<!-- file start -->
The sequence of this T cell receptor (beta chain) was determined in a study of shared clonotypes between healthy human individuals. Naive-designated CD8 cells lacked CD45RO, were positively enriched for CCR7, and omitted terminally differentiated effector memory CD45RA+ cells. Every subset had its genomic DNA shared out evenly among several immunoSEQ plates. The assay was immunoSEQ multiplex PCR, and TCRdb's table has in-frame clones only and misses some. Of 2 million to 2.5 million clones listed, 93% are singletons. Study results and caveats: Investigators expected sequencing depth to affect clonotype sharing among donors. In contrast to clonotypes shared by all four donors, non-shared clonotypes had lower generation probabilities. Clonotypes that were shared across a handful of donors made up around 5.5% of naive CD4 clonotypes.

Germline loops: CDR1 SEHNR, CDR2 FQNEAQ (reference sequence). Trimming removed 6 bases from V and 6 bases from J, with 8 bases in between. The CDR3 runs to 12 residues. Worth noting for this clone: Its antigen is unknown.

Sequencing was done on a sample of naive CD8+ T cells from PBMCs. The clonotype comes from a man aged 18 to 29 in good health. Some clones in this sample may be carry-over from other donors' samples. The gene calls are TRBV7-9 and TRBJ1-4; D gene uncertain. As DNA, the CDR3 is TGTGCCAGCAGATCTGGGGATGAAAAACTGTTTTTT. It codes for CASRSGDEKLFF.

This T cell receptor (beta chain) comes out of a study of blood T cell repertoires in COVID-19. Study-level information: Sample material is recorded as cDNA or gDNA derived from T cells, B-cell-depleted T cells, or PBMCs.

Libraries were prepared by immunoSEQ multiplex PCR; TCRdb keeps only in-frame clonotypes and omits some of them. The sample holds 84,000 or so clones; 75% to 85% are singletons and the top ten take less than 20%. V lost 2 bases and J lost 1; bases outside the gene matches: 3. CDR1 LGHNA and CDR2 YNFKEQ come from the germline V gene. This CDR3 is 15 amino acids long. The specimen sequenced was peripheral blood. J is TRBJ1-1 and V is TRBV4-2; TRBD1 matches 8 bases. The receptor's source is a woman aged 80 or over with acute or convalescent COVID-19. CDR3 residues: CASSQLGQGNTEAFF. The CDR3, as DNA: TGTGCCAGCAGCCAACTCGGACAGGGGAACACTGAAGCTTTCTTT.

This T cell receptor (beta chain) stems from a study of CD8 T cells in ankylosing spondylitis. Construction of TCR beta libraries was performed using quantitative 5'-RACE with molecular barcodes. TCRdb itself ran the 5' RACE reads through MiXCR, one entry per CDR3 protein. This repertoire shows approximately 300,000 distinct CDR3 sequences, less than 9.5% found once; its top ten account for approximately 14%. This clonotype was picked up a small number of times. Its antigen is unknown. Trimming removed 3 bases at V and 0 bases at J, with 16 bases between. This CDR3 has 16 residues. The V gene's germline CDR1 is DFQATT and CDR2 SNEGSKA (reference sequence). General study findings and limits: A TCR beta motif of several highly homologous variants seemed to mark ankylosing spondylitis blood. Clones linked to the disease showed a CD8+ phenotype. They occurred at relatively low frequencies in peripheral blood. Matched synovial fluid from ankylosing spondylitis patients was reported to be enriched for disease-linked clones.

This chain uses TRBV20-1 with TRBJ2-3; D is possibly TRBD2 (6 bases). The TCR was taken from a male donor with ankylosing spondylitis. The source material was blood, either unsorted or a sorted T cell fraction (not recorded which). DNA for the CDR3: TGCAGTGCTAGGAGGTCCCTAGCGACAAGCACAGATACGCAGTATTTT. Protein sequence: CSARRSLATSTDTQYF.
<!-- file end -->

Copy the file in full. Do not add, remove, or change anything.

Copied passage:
The sequence of this T cell receptor (beta chain) was determined in a study of shared clonotypes between healthy human individuals. Naive-designated CD8 cells lacked CD45RO, were positively enriched for CCR7, and omitted terminally differentiated effector memory CD45RA+ cells. Every subset had its genomic DNA shared out evenly among several immunoSEQ plates. The assay was immunoSEQ multiplex PCR, and TCRdb's table has in-frame clones only and misses some. Of 2 million to 2.5 million clones listed, 93% are singletons. Study results and caveats: Investigators expected sequencing depth to affect clonotype sharing among donors. In contrast to clonotypes shared by all four donors, non-shared clonotypes had lower generation probabilities. Clonotypes that were shared across a handful of donors made up around 5.5% of naive CD4 clonotypes.

Germline loops: CDR1 SEHNR, CDR2 FQNEAQ (reference sequence). Trimming removed 6 bases from V and 6 bases from J, with 8 bases in between. The CDR3 runs to 12 residues. Worth noting for this clone: Its antigen is unknown.

Sequencing was done on a sample of naive CD8+ T cells from PBMCs. The clonotype comes from a man aged 18 to 29 in good health. Some clones in this sample may be carry-over from other donors' samples. The gene calls are TRBV7-9 and TRBJ1-4; D gene uncertain. As DNA, the CDR3 is TGTGCCAGCAGATCTGGGGATGAAAAACTGTTTTTT. It codes for CASRSGDEKLFF.

This T cell receptor (beta chain) comes out of a study of blood T cell repertoires in COVID-19. Study-level information: Sample material is recorded as cDNA or gDNA derived from T cells, B-cell-depleted T cells, or PBMCs.

Libraries were prepared by immunoSEQ multiplex PCR; TCRdb keeps only in-frame clonotypes and omits some of them. The sample holds 84,000 or so clones; 75% to 85% are singletons and the top ten take less than 20%. V lost 2 bases and J lost 1; bases outside the gene matches: 3. CDR1 LGHNA and CDR2 YNFKEQ come from the germline V gene. This CDR3 is 15 amino acids long. The specimen sequenced was peripheral blood. J is TRBJ1-1 and V is TRBV4-2; TRBD1 matches 8 bases. The receptor's source is a woman aged 80 or over with acute or convalescent COVID-19. CDR3 residues: CASSQLGQGNTEAFF. The CDR3, as DNA: TGTGCCAGCAGCCAACTCGGACAGGGGAACACTGAAGCTTTCTTT.

This T cell receptor (beta chain) stems from a study of CD8 T cells in ankylosing spondylitis. Construction of TCR beta libraries was performed using quantitative 5'-RACE with molecular barcodes. TCRdb itself ran the 5' RACE reads through MiXCR, one entry per CDR3 protein. This repertoire shows approximately 300,000 distinct CDR3 sequences, less than 9.5% found once; its top ten account for approximately 14%. This clonotype was picked up a small number of times. Its antigen is unknown. Trimming removed 3 bases at V and 0 bases at J, with 16 bases between. This CDR3 has 16 residues. The V gene's germline CDR1 is DFQATT and CDR2 SNEGSKA (reference sequence). General study findings and limits: A TCR beta motif of several highly homologous variants seemed to mark ankylosing spondylitis blood. Clones linked to the disease showed a CD8+ phenotype. They occurred at relatively low frequencies in peripheral blood. Matched synovial fluid from ankylosing spondylitis patients was reported to be enriched for disease-linked clones.

This chain uses TRBV20-1 with TRBJ2-3; D is possibly TRBD2 (6 bases). The TCR was taken from a male donor with ankylosing spondylitis. The source material was blood, either unsorted or a sorted T cell fraction (not recorded which). DNA for the CDR3: TGCAGTGCTAGGAGGTCCCTAGCGACAAGCACAGATACGCAGTATTTT. Protein sequence: CSARRSLATSTDTQYF.